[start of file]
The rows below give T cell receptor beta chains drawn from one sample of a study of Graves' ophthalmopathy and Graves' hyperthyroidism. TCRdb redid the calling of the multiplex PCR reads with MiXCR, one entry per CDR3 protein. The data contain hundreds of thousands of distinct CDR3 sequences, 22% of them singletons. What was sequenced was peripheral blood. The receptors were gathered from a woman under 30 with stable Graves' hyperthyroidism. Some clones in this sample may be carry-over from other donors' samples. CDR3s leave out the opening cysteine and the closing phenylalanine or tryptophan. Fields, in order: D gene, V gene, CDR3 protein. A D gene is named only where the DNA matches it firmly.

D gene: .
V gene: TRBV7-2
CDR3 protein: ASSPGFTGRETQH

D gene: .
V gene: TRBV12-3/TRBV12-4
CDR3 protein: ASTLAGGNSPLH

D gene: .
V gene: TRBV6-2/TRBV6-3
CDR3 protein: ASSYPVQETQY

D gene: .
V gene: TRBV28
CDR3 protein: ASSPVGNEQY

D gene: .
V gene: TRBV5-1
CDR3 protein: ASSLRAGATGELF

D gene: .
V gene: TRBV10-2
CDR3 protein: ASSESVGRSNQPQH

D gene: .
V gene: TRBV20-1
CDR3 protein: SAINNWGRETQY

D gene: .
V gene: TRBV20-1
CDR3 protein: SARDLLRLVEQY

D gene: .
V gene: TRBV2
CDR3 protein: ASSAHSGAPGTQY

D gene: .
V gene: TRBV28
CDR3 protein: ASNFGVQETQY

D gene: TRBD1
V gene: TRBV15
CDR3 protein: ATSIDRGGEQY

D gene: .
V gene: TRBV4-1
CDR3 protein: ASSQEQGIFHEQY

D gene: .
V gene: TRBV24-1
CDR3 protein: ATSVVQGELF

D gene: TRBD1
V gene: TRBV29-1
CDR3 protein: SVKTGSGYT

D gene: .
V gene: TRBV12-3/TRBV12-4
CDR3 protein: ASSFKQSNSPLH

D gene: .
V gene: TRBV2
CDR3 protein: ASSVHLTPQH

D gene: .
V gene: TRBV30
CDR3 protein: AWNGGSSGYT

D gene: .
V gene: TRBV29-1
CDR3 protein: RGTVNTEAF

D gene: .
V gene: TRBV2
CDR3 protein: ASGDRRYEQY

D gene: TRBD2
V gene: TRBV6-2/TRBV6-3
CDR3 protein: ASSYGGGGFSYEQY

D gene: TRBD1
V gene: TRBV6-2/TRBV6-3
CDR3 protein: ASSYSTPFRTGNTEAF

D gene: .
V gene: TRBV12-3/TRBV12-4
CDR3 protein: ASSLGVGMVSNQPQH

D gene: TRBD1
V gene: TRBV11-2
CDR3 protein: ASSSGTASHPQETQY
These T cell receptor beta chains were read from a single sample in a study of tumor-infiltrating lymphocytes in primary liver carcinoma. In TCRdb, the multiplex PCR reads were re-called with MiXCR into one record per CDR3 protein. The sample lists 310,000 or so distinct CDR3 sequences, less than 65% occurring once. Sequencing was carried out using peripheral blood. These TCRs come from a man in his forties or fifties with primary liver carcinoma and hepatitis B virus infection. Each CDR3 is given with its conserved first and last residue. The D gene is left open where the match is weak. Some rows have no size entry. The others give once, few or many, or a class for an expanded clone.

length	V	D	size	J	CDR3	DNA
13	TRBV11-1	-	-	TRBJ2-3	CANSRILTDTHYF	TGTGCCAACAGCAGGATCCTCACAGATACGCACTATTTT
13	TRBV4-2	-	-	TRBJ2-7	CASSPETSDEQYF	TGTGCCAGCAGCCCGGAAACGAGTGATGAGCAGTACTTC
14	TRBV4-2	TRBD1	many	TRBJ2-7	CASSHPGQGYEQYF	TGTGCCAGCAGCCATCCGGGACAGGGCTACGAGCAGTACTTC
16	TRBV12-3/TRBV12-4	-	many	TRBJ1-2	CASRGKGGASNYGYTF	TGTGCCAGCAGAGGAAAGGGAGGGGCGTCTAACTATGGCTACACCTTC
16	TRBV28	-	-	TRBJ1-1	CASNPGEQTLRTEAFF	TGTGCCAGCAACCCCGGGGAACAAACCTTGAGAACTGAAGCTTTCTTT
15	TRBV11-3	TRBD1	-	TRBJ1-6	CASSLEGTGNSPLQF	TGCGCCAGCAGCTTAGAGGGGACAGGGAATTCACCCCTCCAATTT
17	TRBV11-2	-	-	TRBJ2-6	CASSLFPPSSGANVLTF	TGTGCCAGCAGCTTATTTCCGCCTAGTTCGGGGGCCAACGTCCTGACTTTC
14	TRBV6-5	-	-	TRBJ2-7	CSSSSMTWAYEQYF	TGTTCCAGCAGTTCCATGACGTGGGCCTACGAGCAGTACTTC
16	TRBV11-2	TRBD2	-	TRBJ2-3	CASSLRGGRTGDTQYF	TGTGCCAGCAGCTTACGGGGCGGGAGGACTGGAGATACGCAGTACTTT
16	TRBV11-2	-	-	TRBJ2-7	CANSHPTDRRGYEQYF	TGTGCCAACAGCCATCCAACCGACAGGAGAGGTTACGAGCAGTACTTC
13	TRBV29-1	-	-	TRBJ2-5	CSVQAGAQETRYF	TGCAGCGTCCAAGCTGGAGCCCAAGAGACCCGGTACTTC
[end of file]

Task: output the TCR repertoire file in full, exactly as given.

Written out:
The rows below give T cell receptor beta chains drawn from one sample of a study of Graves' ophthalmopathy and Graves' hyperthyroidism. TCRdb redid the calling of the multiplex PCR reads with MiXCR, one entry per CDR3 protein. The data contain hundreds of thousands of distinct CDR3 sequences, 22% of them singletons. What was sequenced was peripheral blood. The receptors were gathered from a woman under 30 with stable Graves' hyperthyroidism. Some clones in this sample may be carry-over from other donors' samples. CDR3s leave out the opening cysteine and the closing phenylalanine or tryptophan. Fields, in order: D gene, V gene, CDR3 protein. A D gene is named only where the DNA matches it firmly.

D gene: .
V gene: TRBV7-2
CDR3 protein: ASSPGFTGRETQH

D gene: .
V gene: TRBV12-3/TRBV12-4
CDR3 protein: ASTLAGGNSPLH

D gene: .
V gene: TRBV6-2/TRBV6-3
CDR3 protein: ASSYPVQETQY

D gene: .
V gene: TRBV28
CDR3 protein: ASSPVGNEQY

D gene: .
V gene: TRBV5-1
CDR3 protein: ASSLRAGATGELF

D gene: .
V gene: TRBV10-2
CDR3 protein: ASSESVGRSNQPQH

D gene: .
V gene: TRBV20-1
CDR3 protein: SAINNWGRETQY

D gene: .
V gene: TRBV20-1
CDR3 protein: SARDLLRLVEQY

D gene: .
V gene: TRBV2
CDR3 protein: ASSAHSGAPGTQY

D gene: .
V gene: TRBV28
CDR3 protein: ASNFGVQETQY

D gene: TRBD1
V gene: TRBV15
CDR3 protein: ATSIDRGGEQY

D gene: .
V gene: TRBV4-1
CDR3 protein: ASSQEQGIFHEQY

D gene: .
V gene: TRBV24-1
CDR3 protein: ATSVVQGELF

D gene: TRBD1
V gene: TRBV29-1
CDR3 protein: SVKTGSGYT

D gene: .
V gene: TRBV12-3/TRBV12-4
CDR3 protein: ASSFKQSNSPLH

D gene: .
V gene: TRBV2
CDR3 protein: ASSVHLTPQH

D gene: .
V gene: TRBV30
CDR3 protein: AWNGGSSGYT

D gene: .
V gene: TRBV29-1
CDR3 protein: RGTVNTEAF

D gene: .
V gene: TRBV2
CDR3 protein: ASGDRRYEQY

D gene: TRBD2
V gene: TRBV6-2/TRBV6-3
CDR3 protein: ASSYGGGGFSYEQY

D gene: TRBD1
V gene: TRBV6-2/TRBV6-3
CDR3 protein: ASSYSTPFRTGNTEAF

D gene: .
V gene: TRBV12-3/TRBV12-4
CDR3 protein: ASSLGVGMVSNQPQH

D gene: TRBD1
V gene: TRBV11-2
CDR3 protein: ASSSGTASHPQETQY
These T cell receptor beta chains were read from a single sample in a study of tumor-infiltrating lymphocytes in primary liver carcinoma. In TCRdb, the multiplex PCR reads were re-called with MiXCR into one record per CDR3 protein. The sample lists 310,000 or so distinct CDR3 sequences, less than 65% occurring once. Sequencing was carried out using peripheral blood. These TCRs come from a man in his forties or fifties with primary liver carcinoma and hepatitis B virus infection. Each CDR3 is given with its conserved first and last residue. The D gene is left open where the match is weak. Some rows have no size entry. The others give once, few or many, or a class for an expanded clone.

length	V	D	size	J	CDR3	DNA
13	TRBV11-1	-	-	TRBJ2-3	CANSRILTDTHYF	TGTGCCAACAGCAGGATCCTCACAGATACGCACTATTTT
13	TRBV4-2	-	-	TRBJ2-7	CASSPETSDEQYF	TGTGCCAGCAGCCCGGAAACGAGTGATGAGCAGTACTTC
14	TRBV4-2	TRBD1	many	TRBJ2-7	CASSHPGQGYEQYF	TGTGCCAGCAGCCATCCGGGACAGGGCTACGAGCAGTACTTC
16	TRBV12-3/TRBV12-4	-	many	TRBJ1-2	CASRGKGGASNYGYTF	TGTGCCAGCAGAGGAAAGGGAGGGGCGTCTAACTATGGCTACACCTTC
16	TRBV28	-	-	TRBJ1-1	CASNPGEQTLRTEAFF	TGTGCCAGCAACCCCGGGGAACAAACCTTGAGAACTGAAGCTTTCTTT
15	TRBV11-3	TRBD1	-	TRBJ1-6	CASSLEGTGNSPLQF	TGCGCCAGCAGCTTAGAGGGGACAGGGAATTCACCCCTCCAATTT
17	TRBV11-2	-	-	TRBJ2-6	CASSLFPPSSGANVLTF	TGTGCCAGCAGCTTATTTCCGCCTAGTTCGGGGGCCAACGTCCTGACTTTC
14	TRBV6-5	-	-	TRBJ2-7	CSSSSMTWAYEQYF	TGTTCCAGCAGTTCCATGACGTGGGCCTACGAGCAGTACTTC
16	TRBV11-2	TRBD2	-	TRBJ2-3	CASSLRGGRTGDTQYF	TGTGCCAGCAGCTTACGGGGCGGGAGGACTGGAGATACGCAGTACTTT
16	TRBV11-2	-	-	TRBJ2-7	CANSHPTDRRGYEQYF	TGTGCCAACAGCCATCCAACCGACAGGAGAGGTTACGAGCAGTACTTC
13	TRBV29-1	-	-	TRBJ2-5	CSVQAGAQETRYF	TGCAGCGTCCAAGCTGGAGCCCAAGAGACCCGGTACTTC